Steel Traders Assail U.S. Trade Barriers
June 15, 2000
Steel importers and exporters are steeping up their attack on restrictive U.S. trade laws with a new report claiming Americans unnecessarily spend billions of dollars annually due to the barriers.
According to the report from the American Institute for International Steel, "Paying the Price for Big Steel":
- Restrictions have forced domestic consumers to pay $46 billion to $76 billion more than necessary for steel during the past 30 years.
- U.S. steel makers have benefited by more than $7.8 billion from Clean Air Act exemptions and have forced governments to purchase domestic steel at prices 25 percent higher than available foreign steel.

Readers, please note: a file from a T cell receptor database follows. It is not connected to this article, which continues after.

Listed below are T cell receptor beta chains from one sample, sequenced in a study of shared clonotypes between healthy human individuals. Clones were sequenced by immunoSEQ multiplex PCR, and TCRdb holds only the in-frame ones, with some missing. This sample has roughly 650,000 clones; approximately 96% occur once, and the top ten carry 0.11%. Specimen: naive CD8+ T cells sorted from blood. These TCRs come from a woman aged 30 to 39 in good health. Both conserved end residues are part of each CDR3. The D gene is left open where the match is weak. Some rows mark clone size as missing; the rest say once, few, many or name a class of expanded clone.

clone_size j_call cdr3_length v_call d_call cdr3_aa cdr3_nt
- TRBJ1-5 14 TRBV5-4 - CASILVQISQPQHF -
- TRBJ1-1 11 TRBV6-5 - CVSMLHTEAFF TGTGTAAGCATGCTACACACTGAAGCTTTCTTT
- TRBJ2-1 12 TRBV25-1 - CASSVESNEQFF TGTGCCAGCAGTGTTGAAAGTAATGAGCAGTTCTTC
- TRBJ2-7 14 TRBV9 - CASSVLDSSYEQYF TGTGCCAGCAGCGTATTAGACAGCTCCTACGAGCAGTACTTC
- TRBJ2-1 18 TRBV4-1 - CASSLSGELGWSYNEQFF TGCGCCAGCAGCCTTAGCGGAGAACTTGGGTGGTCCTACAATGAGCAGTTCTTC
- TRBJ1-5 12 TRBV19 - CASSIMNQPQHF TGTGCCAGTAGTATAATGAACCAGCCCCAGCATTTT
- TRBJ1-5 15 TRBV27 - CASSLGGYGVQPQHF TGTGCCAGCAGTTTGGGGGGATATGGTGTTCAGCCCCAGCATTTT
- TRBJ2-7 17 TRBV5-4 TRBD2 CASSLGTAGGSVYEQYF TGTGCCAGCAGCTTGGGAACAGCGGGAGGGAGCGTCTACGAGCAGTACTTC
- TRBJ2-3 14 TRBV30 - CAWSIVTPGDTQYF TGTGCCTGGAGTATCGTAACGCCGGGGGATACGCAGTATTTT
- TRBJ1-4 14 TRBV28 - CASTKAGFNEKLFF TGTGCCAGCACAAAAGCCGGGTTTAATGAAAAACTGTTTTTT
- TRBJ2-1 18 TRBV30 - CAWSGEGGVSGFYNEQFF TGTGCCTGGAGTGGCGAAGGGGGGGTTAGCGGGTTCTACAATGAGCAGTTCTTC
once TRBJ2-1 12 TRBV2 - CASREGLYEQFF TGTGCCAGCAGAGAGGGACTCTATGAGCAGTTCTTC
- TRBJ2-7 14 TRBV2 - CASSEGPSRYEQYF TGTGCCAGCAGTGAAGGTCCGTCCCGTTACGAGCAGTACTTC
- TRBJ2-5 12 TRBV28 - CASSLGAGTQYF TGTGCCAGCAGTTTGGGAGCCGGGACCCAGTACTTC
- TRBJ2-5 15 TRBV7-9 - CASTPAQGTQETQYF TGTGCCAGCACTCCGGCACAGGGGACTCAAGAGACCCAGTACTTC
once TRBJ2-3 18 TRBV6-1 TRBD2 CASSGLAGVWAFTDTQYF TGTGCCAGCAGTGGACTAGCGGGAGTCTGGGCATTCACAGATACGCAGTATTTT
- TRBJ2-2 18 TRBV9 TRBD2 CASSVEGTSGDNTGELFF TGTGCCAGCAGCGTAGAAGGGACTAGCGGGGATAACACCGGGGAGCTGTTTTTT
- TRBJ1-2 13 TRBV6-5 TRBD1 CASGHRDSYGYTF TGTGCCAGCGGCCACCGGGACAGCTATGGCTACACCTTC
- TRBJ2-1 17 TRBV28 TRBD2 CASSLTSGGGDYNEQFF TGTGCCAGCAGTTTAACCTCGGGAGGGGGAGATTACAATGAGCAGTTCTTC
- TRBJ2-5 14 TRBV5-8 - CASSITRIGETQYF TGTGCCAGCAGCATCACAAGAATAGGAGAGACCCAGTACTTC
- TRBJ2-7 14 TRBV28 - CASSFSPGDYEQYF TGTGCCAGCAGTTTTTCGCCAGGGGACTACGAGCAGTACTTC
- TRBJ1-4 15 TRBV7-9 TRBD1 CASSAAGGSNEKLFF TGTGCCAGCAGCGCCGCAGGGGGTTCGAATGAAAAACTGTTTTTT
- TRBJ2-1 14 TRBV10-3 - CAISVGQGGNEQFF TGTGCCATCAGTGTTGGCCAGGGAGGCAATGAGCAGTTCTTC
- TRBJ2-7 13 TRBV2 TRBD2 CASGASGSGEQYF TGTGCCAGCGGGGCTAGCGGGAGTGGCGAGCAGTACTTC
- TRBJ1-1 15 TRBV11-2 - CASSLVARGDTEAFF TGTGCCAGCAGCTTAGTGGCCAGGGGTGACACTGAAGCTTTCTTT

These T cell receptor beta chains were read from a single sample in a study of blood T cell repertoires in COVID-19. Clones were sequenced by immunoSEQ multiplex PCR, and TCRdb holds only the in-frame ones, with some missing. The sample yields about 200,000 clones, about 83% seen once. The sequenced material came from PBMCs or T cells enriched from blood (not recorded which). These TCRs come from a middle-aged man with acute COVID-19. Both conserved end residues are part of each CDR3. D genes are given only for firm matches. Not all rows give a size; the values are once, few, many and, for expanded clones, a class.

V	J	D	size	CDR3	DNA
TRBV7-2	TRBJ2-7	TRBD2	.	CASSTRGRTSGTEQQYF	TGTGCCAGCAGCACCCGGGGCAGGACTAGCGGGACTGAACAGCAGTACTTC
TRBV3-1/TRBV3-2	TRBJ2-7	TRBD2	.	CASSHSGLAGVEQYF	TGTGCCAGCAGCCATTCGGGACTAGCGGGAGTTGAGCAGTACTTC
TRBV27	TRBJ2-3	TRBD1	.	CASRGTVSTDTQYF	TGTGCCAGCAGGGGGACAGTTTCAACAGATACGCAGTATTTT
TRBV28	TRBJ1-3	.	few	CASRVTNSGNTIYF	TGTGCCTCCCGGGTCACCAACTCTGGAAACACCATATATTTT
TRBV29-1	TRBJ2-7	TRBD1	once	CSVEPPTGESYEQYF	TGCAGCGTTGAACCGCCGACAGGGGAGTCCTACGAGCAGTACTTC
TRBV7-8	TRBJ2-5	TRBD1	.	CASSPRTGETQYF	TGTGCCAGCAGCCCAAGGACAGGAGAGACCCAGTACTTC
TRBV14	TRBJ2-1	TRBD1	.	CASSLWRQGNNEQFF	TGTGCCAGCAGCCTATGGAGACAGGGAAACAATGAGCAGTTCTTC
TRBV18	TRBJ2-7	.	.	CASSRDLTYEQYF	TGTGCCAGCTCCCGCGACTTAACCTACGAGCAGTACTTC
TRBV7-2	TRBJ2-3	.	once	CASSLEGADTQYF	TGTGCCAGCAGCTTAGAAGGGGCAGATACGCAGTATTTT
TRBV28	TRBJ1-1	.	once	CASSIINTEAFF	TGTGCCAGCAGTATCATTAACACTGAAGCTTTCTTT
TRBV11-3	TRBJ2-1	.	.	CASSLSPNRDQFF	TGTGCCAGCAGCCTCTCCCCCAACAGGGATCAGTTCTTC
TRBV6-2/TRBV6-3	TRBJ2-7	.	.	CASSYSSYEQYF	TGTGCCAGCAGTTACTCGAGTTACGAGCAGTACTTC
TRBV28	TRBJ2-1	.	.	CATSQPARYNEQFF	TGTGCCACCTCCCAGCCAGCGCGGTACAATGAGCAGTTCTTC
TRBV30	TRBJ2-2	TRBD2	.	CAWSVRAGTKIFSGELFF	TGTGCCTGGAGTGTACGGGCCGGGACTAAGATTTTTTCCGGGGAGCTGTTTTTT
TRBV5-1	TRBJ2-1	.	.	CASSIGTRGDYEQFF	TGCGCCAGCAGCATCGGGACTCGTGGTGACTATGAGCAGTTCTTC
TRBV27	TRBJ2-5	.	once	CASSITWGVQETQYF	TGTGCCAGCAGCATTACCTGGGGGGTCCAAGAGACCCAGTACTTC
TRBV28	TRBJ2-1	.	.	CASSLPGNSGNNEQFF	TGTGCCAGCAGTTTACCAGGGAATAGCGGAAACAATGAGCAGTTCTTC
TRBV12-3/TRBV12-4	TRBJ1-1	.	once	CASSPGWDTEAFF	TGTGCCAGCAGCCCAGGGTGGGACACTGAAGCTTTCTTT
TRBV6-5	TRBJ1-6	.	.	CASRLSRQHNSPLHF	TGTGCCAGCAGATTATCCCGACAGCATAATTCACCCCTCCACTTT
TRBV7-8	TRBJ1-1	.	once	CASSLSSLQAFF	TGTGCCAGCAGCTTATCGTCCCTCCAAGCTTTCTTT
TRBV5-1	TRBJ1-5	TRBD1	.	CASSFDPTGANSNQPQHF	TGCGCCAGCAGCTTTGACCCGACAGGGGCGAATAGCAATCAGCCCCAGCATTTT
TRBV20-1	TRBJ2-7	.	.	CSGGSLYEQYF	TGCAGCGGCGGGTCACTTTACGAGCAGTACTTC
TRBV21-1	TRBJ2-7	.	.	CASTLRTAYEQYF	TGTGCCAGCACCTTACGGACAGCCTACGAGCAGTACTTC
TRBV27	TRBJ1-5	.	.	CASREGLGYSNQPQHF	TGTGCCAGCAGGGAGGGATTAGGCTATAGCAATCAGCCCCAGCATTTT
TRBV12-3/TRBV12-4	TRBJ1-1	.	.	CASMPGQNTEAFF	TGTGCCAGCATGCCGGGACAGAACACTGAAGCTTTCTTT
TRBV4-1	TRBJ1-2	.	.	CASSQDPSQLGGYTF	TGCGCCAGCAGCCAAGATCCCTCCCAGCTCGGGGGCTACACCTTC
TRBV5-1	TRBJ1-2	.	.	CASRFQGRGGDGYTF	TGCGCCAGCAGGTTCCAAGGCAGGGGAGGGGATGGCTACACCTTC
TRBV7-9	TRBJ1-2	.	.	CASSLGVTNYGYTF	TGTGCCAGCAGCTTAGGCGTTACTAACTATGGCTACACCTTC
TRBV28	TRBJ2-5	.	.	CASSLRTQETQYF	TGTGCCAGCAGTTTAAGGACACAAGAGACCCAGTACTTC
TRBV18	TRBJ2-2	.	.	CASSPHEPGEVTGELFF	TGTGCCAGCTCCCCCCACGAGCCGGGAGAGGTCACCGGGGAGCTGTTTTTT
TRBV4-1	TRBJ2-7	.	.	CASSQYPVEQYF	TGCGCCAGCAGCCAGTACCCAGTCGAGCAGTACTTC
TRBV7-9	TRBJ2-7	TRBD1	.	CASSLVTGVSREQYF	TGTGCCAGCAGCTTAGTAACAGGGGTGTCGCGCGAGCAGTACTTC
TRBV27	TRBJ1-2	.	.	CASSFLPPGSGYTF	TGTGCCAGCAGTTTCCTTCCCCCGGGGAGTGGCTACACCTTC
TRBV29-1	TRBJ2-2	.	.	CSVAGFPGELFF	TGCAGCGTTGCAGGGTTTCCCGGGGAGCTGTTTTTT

- Big steel companies squandered more than $308 million in research and development subsidies and saddled the federal government's pension fund with at least $2.3 billion in debts.
- Domestic steel makers claim their foreign rivals are unfairly dumping cheap steel in U.S. markets -- and are lobbying for even more restrictions.
Officials at the American Iron and Steel Institute -- which represents U.S. steel companies -- claim the report is biased and say they are looking forward "to critiquing in detail the study."
Current steel demand in the U.S. is outstripping domestic capacity. But domestic manufacturers are being forced to hold down prices in order to maintain market share, experts report.
Source: Robert Guy Matthews, "Foreign Steel Makers Say Consumers in the U.S. Have Overpaid by Billions," Wall Street Journal, June 15, 2000.
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